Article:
Some Examples of Our Work
Bringing Community Organizing to the Codman Square Neighborhood Development Corporation
In the past, the Codman Square Neighborhood Development Corporation (NDC) was primarily focused on improving the neighborhood’s single commercial street, while, on the side streets, the housing was deteriorating and the streets were in dangerous condition. The NDC Board, which consisted of professionals in housing and business development, held its meetings in downtown Boston during the day.
The NDC hired Michael Jacoby Brown to develop a community organizing component for its housing and business development work. Brown worked with the NDC board to integrate new community members into board leadership. The Board began meeting in Codman Square, instead of downtown, and changed its meetings to the evenings, so community members could attend more easily. And the NDC hired its first community organizer, whom Brown trained.
Today, the NDC has an ongoing community organizing program. In addition, it has expanded its work to more fully involve neighborhood residents in housing, leadership development and broader aspects of community improvement.
Training a Labor Union to Empower Its Workers
Staff at SEIU 1199 Health Care Workers East in Massachusetts had traditionally focused on advocating for better wages and working conditions on behalf of their members. SEIU 1199 leadership hired Michael Jacoby Brown to train its staff to more effectively empower its members to develop the knowledge and confidence to speak to legislators and others on their own behalf.
Michael Jacoby Brown trained staff leaders how to better conduct an “organizing conversation” themselves and train others how to do it. Brown developed a customized three-day staff training program, which included doing role plays on “crafting the conversation”—the specific words that the leaders and staff use when speaking with members. As a result, staff have become effective at holding organizing conversations and at training members to advocate for themselves. The union subsequently strengthened its effectiveness by holding thousands of organizing conversations among its members.
Healthy Start: Bringing Those Closest to the Problem to the Table
The Boston Healthy Start Initiative, an effort to prevent infant mortality and low-birth weight in the Black community in Boston, hired Michael Jacoby Brown to recruit, organize and train community members to participate effectively in the coalition guiding this $6 million federally funded effort by Boston’s Department of Public Health. Michael’s work included insuring adequate resources to allow community members to attend meetings –including realistic methods to pay for transportation and babysitting.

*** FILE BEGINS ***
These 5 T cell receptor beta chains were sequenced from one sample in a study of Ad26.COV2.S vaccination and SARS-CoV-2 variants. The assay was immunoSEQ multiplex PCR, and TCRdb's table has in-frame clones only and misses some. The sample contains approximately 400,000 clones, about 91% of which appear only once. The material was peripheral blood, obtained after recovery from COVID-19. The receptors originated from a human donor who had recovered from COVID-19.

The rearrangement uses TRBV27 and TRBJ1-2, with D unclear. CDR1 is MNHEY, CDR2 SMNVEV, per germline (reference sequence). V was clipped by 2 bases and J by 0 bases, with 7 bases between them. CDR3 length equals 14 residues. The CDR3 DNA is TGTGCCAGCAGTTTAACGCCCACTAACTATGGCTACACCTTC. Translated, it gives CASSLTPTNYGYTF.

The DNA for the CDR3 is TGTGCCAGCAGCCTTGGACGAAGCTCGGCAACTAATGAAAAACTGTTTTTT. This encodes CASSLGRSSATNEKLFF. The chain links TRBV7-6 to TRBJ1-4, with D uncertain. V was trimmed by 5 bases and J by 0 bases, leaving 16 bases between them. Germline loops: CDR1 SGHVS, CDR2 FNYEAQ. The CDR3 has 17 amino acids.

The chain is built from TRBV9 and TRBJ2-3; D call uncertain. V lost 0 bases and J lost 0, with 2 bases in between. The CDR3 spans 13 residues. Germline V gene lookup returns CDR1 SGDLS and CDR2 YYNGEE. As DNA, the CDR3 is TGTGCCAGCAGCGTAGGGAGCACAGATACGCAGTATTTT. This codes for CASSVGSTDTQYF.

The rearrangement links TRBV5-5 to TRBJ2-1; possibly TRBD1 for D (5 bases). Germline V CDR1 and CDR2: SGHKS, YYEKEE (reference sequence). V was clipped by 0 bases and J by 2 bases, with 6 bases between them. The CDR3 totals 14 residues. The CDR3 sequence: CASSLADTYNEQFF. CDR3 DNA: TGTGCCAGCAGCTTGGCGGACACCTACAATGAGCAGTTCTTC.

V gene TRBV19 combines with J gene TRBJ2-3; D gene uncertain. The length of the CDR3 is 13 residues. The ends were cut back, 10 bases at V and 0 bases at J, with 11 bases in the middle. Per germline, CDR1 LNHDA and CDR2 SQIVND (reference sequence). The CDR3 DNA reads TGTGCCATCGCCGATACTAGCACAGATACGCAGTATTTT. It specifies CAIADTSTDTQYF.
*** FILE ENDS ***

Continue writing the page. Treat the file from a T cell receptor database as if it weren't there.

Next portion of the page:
He also worked with the coalition leadership to insure that agendas and discourse were conducted in a way that allowed all to be included in a meaningful way. He recruited, trained and coached the neighborhood leaders to understand the complex terms in the public health arena, so the “people closest to the problem could be effectively involved in the planning and implementation of the program”. This meant often insisting that the terms the professionals used (“statistically significant epidemiological determinants”) were translated into English at the meetings, so community members could participate.
He negotiated the Memo of Agreement between the City Agency and the community coalition to insure the community’s voice was heard in the hiring and evaluation of the Executive Director. As a result of this work, the community coalition played a meaningful role in developing the program, effectiveness and outcomes of the work increased dramatically, and a community-oriented director stayed in her position.
Camfield Tenants Association
The Camfield Tenants Association (CTA) hired Michael Jacoby Brown to help in the re-development of its apartment complex, owned by the US Department of Housing and Urban Development. Housing and Urban Development.During the ten years that Michael worked with CTA, the building was completely demolished and more than 100 apartments were reconstructed.
Michael first worked with tenants leaders to listen to their concerns and help them focus on their goals. In an early strategic planning session, he had them tell stories about their grandmothers. This led the leaders to realize that they wanted more than “affordable housing.” They wanted a “community – a place where young people would help older folks with their groceries, where people would help raise each other’s children, where there would be a sense of community and caring “ — not just “100 plus units of affordable housing.” Michael worked with the Association to help them recruit leaders, set goals, conduct negotiations and public meetings with various government agencies and deal with myriad details of construction – while sticking to their original vision.
Michael understood that the resident leaders were the real experts in what was needed (not the professional architects, planners and policy makers from HUD and Mass Housing). He helped motivate them to keep to their vision of community. This led to the tenants’ persistent demand for a community center, which they kept to throughout the complex negotiations during re-development. The tenants’ original vision of a community, and their ability to stay together over so many years, led to a successful re-development, including building a community center that now houses a computer lab, several offices, a large meeting room and kitchen.